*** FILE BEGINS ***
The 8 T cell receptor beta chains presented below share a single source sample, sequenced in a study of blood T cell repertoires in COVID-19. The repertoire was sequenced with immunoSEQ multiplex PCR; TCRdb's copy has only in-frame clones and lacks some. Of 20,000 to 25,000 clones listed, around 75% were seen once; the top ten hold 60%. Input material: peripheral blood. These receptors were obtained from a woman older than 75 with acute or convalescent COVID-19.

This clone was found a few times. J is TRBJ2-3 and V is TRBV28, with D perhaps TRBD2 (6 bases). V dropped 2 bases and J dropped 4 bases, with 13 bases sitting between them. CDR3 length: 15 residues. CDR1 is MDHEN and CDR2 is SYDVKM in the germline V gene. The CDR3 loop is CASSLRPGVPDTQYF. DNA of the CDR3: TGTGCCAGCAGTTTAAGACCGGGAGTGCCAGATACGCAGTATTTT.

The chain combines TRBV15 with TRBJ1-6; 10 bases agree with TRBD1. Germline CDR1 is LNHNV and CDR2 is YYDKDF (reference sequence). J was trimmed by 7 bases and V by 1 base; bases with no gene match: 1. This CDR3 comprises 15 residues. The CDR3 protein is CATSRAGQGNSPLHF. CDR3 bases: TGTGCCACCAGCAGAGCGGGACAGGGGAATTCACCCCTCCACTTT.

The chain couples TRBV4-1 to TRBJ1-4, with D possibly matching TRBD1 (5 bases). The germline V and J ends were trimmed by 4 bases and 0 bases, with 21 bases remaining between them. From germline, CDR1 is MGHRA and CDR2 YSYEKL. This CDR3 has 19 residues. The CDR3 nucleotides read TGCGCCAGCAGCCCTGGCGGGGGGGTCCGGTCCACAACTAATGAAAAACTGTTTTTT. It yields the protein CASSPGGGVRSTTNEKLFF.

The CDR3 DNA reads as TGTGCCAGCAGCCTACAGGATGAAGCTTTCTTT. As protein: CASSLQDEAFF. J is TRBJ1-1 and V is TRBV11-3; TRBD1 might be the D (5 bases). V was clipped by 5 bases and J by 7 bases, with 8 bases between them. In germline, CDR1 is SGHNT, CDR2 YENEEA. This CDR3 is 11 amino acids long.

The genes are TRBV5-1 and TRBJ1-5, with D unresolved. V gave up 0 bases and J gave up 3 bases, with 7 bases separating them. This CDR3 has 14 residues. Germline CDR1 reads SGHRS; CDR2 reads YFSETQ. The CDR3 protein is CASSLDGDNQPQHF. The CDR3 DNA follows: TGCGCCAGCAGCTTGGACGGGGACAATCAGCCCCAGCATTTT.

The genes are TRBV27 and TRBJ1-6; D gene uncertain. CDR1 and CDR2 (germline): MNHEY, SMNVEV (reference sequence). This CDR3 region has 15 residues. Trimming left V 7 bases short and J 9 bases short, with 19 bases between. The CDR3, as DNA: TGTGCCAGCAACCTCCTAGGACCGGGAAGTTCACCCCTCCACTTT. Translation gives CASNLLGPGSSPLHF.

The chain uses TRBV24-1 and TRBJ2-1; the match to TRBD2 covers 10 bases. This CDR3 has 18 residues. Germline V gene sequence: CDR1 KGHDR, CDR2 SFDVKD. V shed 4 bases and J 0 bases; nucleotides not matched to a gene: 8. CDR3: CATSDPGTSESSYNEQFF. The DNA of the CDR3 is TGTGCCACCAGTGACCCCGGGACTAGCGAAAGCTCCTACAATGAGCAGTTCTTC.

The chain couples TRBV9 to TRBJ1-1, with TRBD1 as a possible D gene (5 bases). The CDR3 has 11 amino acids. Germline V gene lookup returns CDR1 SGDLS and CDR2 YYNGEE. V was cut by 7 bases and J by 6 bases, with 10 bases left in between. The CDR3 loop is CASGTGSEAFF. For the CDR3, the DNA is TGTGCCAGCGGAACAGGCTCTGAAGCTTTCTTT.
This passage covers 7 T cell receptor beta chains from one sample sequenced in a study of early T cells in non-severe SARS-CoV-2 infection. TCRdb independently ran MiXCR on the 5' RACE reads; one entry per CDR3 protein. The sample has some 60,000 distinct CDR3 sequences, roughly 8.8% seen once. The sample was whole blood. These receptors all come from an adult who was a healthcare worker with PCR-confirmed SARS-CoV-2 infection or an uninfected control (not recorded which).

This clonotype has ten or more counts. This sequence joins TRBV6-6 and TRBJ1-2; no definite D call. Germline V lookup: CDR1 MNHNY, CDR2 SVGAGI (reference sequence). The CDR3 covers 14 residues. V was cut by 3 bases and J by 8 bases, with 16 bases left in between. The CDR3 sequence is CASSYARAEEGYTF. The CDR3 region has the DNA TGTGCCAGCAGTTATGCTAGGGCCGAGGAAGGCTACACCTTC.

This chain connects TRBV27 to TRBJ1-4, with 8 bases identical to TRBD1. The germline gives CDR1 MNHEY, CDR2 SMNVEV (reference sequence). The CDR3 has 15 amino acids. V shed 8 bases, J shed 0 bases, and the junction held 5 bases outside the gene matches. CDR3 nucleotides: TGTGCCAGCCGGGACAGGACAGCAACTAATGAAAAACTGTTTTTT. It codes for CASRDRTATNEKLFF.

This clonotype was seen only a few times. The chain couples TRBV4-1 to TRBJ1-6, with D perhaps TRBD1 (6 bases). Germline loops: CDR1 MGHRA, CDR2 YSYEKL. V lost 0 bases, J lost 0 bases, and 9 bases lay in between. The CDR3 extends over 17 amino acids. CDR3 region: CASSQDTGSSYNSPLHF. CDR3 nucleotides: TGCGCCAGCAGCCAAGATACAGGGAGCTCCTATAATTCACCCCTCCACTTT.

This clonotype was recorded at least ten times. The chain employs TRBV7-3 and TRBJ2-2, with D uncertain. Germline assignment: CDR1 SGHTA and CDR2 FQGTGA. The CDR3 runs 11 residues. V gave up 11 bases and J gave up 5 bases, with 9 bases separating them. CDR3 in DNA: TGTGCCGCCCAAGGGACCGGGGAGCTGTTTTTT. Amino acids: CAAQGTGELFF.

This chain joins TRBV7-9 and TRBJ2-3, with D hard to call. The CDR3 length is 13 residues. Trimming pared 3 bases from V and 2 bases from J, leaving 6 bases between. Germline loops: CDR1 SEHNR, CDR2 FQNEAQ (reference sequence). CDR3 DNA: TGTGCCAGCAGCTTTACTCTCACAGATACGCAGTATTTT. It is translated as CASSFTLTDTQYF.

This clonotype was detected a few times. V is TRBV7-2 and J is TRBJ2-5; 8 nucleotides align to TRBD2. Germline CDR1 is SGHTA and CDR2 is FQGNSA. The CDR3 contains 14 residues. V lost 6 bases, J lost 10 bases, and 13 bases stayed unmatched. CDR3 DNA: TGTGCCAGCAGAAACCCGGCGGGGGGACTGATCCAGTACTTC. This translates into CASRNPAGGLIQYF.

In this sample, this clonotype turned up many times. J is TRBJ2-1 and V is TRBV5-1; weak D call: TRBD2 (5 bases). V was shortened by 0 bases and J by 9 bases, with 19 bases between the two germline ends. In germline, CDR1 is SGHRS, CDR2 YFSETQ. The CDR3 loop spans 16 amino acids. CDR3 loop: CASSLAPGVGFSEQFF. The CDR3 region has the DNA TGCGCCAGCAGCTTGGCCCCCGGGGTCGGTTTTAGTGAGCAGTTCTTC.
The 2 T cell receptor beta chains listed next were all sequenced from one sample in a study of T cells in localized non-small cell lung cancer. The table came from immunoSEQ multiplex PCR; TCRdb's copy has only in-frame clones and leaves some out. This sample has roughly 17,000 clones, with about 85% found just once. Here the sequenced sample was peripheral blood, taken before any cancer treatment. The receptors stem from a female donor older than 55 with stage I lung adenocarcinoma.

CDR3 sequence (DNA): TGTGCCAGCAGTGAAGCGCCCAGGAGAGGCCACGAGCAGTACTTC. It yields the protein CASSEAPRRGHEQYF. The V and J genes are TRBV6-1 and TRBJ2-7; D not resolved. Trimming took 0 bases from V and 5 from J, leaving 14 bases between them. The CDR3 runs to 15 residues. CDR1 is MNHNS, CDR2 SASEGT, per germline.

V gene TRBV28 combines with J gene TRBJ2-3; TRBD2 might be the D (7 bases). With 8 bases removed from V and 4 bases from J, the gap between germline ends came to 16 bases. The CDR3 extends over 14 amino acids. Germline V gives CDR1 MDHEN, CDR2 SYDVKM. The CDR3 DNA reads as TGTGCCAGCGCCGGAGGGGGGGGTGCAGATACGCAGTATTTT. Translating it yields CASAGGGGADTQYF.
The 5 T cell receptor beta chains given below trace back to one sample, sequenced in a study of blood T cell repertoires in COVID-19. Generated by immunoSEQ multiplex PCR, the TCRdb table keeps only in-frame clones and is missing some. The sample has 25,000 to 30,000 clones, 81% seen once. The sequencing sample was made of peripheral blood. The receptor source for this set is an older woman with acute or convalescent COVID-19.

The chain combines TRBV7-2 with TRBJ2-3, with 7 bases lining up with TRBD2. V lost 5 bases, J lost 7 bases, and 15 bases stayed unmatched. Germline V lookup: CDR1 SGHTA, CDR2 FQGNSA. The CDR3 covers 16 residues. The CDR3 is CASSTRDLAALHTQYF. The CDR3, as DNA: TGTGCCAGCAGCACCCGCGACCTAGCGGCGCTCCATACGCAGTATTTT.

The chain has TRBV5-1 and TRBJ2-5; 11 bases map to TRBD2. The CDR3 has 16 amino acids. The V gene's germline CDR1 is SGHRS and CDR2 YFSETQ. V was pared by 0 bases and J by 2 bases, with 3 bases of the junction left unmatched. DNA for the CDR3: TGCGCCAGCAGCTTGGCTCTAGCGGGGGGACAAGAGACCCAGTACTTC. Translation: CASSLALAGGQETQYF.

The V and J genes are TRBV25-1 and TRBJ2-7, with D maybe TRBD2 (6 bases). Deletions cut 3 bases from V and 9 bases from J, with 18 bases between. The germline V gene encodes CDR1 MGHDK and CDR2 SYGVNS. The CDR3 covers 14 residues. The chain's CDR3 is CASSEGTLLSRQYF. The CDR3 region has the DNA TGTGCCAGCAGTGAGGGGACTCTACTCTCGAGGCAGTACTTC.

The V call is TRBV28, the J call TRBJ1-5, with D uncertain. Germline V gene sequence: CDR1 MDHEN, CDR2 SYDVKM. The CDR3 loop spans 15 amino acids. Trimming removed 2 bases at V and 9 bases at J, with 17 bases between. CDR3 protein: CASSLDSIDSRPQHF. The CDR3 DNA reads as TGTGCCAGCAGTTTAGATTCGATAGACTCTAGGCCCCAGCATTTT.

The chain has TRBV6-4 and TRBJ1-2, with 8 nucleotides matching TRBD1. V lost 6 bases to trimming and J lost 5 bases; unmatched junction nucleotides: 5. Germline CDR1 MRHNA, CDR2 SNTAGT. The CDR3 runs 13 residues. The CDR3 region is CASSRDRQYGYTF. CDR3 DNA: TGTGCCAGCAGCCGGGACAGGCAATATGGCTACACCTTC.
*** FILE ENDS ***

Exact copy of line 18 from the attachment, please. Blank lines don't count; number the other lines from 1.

The 2 T cell receptor beta chains listed next were all sequenced from one sample in a study of T cells in localized non-small cell lung cancer. The table came from immunoSEQ multiplex PCR; TCRdb's copy has only in-frame clones and leaves some out. This sample has roughly 17,000 clones, with about 85% found just once. Here the sequenced sample was peripheral blood, taken before any cancer treatment. The receptors stem from a female donor older than 55 with stage I lung adenocarcinoma.